University of Alberta students may have new withdrawal deadlines to look forward to after an Academic Standards Committee (ASC) meeting approved new dates late last week.
The committee, part of the General Faculties Council (GFC), met Thursday to discuss the proposed deadlines, which will allow students to withdraw from classes up until their final week of coursework.
The new dates would come into effect during the 2012-13 academic year, pending approval from the GFC’s executives during their Nov. 5 meeting.
Deadlines are currently scheduled for Nov. 7 and March 15 for respective Fall and Winter Terms.
Ada Schmude, associate registrar at the university, confirmed that although the proposal is still pending review, an affirmative mid-November outcome is likely.
“It’s been discussed at the Provost’s review, and on the Success on Alternate Routes Task Force,” Schmude said.
“The process began this spring and has gone through the committee, so I don’t see much changing in the next couple weeks.”
The Success on Alternate Routes Task Force was started by the Dean of Students, the Registrar’s Office and the Provost’s Office last year to address the needs of students encountering atypical circumstances during their degree.
The current proposal builds on the recommendations of the task force to assist students faced with exceptional difficulty.
Schmude added the current recommendation is for implementation in Fall 2013 — exactly one year from now.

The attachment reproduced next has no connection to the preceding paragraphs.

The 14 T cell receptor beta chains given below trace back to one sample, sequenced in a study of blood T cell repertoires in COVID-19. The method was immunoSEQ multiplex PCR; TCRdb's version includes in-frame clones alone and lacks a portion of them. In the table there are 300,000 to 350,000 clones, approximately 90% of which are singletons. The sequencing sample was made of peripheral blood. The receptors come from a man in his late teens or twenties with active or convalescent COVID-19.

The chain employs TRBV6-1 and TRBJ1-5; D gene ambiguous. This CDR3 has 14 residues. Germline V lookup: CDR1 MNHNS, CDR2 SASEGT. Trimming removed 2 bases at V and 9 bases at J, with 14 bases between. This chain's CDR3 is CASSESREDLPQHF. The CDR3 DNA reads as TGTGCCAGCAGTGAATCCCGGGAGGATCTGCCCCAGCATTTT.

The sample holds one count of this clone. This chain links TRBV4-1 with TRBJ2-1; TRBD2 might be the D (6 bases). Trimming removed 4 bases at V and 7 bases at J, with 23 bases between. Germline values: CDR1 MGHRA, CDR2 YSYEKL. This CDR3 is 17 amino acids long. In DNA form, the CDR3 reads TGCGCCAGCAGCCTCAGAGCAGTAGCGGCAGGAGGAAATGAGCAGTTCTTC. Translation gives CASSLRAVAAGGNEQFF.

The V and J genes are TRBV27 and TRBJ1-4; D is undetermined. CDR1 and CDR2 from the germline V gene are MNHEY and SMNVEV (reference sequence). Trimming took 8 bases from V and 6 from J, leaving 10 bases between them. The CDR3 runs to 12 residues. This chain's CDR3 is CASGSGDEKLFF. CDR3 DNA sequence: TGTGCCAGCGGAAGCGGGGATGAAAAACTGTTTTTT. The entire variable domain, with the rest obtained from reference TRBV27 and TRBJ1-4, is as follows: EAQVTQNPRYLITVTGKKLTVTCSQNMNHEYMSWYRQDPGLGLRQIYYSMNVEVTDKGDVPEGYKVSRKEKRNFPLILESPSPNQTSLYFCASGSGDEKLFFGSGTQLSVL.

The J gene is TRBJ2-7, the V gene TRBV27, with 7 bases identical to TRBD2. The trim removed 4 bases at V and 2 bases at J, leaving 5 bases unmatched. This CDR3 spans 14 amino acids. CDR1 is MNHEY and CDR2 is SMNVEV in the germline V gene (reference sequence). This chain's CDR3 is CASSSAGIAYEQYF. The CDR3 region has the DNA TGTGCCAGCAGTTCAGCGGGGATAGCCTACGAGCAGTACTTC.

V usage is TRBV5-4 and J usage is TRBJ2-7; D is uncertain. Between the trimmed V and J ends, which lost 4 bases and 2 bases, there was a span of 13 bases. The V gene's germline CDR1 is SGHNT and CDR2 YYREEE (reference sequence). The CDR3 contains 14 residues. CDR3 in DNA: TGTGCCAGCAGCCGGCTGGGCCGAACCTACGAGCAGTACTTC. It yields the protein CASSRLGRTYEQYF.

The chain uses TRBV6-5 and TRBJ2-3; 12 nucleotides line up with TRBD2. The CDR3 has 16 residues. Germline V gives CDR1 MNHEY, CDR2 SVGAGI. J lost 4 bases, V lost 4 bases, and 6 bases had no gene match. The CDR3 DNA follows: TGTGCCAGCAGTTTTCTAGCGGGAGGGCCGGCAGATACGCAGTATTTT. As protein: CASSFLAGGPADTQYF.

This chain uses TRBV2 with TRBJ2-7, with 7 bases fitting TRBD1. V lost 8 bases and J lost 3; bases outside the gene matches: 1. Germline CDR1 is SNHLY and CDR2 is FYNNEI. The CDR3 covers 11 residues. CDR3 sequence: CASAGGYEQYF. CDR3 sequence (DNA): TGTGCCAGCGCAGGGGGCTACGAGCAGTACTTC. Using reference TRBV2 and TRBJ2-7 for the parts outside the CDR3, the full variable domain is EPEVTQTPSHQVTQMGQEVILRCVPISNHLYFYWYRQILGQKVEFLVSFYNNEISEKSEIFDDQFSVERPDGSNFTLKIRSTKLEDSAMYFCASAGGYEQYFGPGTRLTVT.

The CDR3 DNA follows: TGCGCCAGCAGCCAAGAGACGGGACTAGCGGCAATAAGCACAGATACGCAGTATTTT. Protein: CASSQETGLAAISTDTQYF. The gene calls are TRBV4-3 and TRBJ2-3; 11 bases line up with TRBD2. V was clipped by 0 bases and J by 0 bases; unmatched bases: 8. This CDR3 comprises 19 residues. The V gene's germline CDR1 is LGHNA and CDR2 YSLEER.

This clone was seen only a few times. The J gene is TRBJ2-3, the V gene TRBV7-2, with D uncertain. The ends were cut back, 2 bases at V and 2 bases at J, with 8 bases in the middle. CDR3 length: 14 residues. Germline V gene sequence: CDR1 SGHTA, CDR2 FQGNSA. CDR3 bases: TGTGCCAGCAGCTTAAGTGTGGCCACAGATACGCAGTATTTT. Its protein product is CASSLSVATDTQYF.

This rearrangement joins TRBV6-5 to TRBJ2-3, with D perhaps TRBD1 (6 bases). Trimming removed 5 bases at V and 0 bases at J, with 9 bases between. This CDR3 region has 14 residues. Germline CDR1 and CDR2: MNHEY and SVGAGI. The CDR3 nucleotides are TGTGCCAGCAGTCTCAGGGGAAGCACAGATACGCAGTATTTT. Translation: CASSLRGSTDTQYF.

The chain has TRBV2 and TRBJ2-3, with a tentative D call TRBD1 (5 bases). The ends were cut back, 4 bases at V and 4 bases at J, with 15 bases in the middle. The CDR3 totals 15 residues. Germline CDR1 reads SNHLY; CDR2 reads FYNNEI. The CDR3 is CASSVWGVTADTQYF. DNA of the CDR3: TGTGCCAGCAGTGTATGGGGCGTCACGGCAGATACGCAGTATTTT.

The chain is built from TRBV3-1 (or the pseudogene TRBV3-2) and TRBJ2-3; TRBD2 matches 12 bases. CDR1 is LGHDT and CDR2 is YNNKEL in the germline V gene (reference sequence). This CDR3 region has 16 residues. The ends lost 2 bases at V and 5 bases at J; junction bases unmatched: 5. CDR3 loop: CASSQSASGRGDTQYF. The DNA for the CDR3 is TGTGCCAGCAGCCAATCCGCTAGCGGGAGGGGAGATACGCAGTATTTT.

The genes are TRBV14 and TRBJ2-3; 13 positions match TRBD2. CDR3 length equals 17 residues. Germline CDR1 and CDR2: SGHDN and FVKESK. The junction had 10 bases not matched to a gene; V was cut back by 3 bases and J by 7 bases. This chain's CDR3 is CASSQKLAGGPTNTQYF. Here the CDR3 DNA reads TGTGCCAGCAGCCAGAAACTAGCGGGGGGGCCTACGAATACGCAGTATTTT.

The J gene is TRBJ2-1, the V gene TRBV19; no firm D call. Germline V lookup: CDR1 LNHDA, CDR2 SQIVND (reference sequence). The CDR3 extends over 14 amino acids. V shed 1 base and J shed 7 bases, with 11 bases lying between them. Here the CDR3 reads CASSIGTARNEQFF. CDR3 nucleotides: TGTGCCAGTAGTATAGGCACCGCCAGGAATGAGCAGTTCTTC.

Students’ Union Vice-President (Academic) Dustin Chelen said he is optimistic about the proposed changes.
Although he noted the ASC meeting included concerns from some professional faculties, Chelen maintained the overall response was positive.
“I heard some criticism from professional faculties and so I wasn’t necessarily sure the proposal to extend the withdrawal deadline would indeed proceed to university governance, but I called the Registrar’s Office this morning and it seems it will go forward,” he said.
“I’m glad to see that the university considered some of the ideas brought to the (ASC) meeting and decided to move forward.”
Chelen said although he couldn’t elaborate on the concerns brought forward during the ASC meeting, they would not likely be fundamentally detrimental to extending the withdrawal deadline, and the decision is still going forward to the GFC executive committee.
“(The later deadline) gives students more time to talk to their teachers and talk to their family … it lets them withdraw if a loved one dies or if they don’t have time to focus on their classes,” he said.
“Even if it’s just, ‘I don’t stand a chance in this class,’ students need some time to know that.”
Chelen also explained the extended deadline may also prevent students from putting off crucial decisions until it’s too late, especially when too busy catching up with classes to consider their long-term success.
“If students procrastinate making a decision, they may not make the right decisions in time,” he said.
“This lets them consider (whether or not continuing) is the best thing. It just lets them make the right decisions.”
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